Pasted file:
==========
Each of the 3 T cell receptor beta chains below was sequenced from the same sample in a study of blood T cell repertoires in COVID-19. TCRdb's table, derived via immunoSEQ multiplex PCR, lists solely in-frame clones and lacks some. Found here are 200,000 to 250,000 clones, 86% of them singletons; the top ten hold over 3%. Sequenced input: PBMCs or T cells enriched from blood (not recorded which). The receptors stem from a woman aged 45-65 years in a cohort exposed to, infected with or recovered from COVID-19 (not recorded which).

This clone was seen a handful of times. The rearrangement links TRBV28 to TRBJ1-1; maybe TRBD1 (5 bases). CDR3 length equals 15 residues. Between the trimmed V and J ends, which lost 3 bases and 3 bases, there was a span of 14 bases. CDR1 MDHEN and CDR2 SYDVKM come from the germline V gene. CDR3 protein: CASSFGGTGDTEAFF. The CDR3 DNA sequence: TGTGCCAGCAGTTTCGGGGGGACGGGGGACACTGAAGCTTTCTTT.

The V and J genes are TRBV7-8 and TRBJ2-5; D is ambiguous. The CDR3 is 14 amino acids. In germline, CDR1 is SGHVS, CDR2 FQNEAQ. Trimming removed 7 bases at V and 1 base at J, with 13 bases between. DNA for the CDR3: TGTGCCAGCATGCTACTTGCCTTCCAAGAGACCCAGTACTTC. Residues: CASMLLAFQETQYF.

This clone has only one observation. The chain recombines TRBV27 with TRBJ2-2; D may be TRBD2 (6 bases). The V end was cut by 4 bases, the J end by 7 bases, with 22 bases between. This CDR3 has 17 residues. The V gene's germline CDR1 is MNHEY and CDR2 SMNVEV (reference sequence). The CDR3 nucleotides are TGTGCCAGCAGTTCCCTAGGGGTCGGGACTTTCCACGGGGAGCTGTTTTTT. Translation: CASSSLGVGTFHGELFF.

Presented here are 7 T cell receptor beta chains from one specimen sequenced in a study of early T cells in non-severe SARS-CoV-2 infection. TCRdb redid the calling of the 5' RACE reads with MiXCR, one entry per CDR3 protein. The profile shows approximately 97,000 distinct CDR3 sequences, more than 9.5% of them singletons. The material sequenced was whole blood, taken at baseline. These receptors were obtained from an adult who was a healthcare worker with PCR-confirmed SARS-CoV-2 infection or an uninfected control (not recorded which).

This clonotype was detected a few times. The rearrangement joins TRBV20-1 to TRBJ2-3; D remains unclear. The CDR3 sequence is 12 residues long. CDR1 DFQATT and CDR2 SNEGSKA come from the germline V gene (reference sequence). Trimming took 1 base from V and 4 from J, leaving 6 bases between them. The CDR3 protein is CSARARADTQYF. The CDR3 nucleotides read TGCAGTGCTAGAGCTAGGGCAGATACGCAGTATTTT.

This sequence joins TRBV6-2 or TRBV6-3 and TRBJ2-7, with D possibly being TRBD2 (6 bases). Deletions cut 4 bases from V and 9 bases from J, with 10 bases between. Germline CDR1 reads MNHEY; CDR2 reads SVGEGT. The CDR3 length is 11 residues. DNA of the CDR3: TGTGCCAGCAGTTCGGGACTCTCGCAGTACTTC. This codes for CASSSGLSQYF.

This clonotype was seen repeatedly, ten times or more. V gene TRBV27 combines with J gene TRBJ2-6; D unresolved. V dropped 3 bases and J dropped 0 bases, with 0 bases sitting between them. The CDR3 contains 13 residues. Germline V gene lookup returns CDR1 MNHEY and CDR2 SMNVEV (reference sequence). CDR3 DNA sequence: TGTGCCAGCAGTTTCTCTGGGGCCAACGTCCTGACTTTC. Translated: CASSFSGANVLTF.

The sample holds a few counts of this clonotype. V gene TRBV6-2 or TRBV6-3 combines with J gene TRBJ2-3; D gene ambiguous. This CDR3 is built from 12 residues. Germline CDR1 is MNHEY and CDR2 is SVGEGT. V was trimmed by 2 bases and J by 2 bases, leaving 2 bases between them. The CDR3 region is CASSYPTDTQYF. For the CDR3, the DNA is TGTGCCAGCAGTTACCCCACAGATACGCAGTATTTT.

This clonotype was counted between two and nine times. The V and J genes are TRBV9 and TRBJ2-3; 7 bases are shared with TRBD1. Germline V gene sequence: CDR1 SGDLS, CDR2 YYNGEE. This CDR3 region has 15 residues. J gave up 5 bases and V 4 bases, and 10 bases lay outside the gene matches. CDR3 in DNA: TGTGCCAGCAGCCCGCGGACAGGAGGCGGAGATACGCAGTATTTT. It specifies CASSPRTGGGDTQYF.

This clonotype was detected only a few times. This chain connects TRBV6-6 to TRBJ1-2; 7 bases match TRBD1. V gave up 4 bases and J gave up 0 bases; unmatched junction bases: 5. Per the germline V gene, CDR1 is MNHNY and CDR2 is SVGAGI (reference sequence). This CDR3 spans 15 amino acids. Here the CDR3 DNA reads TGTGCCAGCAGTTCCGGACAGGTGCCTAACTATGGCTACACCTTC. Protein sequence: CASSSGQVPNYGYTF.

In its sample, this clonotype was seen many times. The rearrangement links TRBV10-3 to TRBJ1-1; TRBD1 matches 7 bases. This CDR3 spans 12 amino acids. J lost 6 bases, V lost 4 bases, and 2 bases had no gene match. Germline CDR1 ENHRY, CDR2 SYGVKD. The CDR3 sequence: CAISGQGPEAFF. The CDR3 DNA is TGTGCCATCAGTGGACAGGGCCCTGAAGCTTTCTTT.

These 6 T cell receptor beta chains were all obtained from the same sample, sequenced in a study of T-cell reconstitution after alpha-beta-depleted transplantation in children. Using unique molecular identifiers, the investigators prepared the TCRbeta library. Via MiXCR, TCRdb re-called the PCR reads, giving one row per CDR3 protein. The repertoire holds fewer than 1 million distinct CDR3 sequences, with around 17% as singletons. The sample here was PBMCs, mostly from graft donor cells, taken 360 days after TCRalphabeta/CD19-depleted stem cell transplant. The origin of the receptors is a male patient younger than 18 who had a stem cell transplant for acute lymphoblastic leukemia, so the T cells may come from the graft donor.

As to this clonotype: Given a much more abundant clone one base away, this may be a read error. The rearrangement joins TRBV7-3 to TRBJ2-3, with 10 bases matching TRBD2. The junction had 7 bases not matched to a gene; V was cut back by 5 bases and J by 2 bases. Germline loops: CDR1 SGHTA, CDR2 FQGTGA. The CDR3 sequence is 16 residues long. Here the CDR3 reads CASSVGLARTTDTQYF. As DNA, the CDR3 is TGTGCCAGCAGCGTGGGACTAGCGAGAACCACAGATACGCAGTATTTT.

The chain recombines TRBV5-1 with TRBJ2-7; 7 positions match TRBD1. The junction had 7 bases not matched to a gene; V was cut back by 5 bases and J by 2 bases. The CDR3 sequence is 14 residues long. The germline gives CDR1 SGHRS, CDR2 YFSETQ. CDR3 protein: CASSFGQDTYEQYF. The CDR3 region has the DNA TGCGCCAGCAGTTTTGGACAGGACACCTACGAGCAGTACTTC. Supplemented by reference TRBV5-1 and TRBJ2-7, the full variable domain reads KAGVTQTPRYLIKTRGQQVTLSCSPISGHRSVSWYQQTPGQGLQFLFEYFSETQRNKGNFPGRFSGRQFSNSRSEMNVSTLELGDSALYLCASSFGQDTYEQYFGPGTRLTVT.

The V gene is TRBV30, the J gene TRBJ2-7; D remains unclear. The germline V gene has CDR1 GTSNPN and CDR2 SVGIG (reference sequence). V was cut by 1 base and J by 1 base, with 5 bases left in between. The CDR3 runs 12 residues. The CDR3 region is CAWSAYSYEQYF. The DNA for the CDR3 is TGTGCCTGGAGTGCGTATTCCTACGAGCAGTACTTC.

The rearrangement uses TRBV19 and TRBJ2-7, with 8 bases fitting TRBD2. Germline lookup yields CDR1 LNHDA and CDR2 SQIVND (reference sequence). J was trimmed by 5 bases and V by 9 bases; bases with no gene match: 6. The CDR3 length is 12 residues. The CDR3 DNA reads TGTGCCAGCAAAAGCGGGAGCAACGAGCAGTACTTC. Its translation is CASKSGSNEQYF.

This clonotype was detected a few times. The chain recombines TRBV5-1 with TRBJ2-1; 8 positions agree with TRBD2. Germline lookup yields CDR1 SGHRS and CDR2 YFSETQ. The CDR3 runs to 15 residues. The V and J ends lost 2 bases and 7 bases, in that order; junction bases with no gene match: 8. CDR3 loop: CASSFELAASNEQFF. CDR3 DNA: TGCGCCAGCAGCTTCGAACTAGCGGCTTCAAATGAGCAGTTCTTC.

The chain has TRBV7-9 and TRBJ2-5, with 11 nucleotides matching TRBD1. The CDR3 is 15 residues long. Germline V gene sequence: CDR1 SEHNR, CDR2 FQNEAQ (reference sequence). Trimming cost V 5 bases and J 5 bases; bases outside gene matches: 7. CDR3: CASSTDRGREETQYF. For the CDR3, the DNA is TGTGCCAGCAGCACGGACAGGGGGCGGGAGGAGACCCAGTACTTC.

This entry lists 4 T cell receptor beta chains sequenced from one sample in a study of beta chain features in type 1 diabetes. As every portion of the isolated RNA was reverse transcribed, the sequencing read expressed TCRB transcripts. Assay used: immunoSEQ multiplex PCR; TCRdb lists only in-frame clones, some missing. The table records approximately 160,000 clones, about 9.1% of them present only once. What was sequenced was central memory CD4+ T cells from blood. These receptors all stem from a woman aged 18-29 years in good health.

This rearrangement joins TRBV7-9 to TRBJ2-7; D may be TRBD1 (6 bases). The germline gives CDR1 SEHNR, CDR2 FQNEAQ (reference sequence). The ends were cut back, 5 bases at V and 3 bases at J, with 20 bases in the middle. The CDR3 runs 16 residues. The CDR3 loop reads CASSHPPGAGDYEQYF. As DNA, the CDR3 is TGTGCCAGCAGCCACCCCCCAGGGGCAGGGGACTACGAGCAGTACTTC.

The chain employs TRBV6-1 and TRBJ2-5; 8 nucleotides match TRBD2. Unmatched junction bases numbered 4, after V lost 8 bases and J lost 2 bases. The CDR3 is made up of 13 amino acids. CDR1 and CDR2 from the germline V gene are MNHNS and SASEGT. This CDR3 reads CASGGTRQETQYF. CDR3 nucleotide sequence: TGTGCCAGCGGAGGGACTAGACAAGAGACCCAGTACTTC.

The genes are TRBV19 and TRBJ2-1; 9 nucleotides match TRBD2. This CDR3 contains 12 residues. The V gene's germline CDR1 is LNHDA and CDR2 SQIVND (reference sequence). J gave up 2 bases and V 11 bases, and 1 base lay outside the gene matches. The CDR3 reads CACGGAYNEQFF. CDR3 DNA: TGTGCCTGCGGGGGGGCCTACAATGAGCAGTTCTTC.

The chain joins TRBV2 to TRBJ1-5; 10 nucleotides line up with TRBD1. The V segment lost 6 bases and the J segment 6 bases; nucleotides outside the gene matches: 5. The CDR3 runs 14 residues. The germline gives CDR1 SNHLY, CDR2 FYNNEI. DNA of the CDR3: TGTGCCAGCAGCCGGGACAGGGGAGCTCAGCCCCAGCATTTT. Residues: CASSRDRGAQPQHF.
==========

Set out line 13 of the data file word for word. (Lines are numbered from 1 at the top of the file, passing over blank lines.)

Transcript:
These 6 T cell receptor beta chains were all obtained from the same sample, sequenced in a study of T-cell reconstitution after alpha-beta-depleted transplantation in children. Using unique molecular identifiers, the investigators prepared the TCRbeta library. Via MiXCR, TCRdb re-called the PCR reads, giving one row per CDR3 protein. The repertoire holds fewer than 1 million distinct CDR3 sequences, with around 17% as singletons. The sample here was PBMCs, mostly from graft donor cells, taken 360 days after TCRalphabeta/CD19-depleted stem cell transplant. The origin of the receptors is a male patient younger than 18 who had a stem cell transplant for acute lymphoblastic leukemia, so the T cells may come from the graft donor.